Secondly, in Indian symbology, “upward” is synonymous with “inward,” and “downward” is synonymous with “outward.” When we say upward we mean inward; they both mean the same. The more inward you go, the more upward; the more outward you go, the more downward. These two are different symbols. The Chinese mind has always used “downward” as synonymous with “inward,” and “upward” as synonymous with “outward.” So whenever Lao Tzu would speak he would never use upward; he would say, “Come downward,” and by down he means come within. So the within for Lao Tzu is just like an abyss: you fall in.
Indian symbology is different. We use upward for inward. For us the inward is not like an abyss, it is like a peak. Both can be used because symbols are just symbols, they indicate; more than that is meaningless. So it has always been a problem. The Upanishads always talk of upward, and the symbol is fire – fire constantly running upward. For Lao Tzu and Taoists, water is the symbol – water running downward, finding out the most downward position possible. It can rest only when the deepest abyss has been found. But fire will rest only with the sun. It will go upward, upward, to the invisible upwardness.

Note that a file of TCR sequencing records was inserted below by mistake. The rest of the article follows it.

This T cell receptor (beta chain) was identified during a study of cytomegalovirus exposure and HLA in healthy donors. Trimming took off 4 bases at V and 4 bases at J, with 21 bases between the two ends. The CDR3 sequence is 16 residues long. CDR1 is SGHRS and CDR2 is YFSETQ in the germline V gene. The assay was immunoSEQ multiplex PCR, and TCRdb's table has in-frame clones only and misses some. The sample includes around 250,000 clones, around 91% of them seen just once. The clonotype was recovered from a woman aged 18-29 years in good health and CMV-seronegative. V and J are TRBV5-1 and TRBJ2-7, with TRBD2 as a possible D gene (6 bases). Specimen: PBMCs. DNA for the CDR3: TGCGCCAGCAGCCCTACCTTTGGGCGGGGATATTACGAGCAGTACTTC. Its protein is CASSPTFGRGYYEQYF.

There is no contradiction. Really, whenever persons like Lao Tzu or Zarathustra or Jesus speak, they may use contradictory terms but they are never contradictory. They cannot be, that is impossible. So if their words are contradictory that only shows their type, their choice, their individuality, their way of saying things, nothing more. But pundits, scholars, can make much out of these apparent contradictions. Whenever we are talking about the absolute, the ultimate, one thing must be understood very clearly: you can use either of the extremes to express it, and each extreme is as valid as the other.
For example, the Upanishads use for the divine the word absolute. This is one extreme, that of positivity – the perfect, the absolute. Buddha uses for that same state and the same realization “nothingness” – the other extreme. Totally opposite as far as words go, but as far as the realization is concerned they both mean the same. But it created much confusion.
Buddha appeared to be absolutely contradictory to the Hindu mind. He was not. He was one of the purest Hindus possible, but he used a negative word. That was his liking, and it is good not to discuss likings, because one is as valid or as invalid as the other. Both can be used. Either you say “the infinite” or you say “the zero” – both are infinite. If you take it in the beginning, it is zero. If you take it in the end, it is infinite. Both mean the same thing.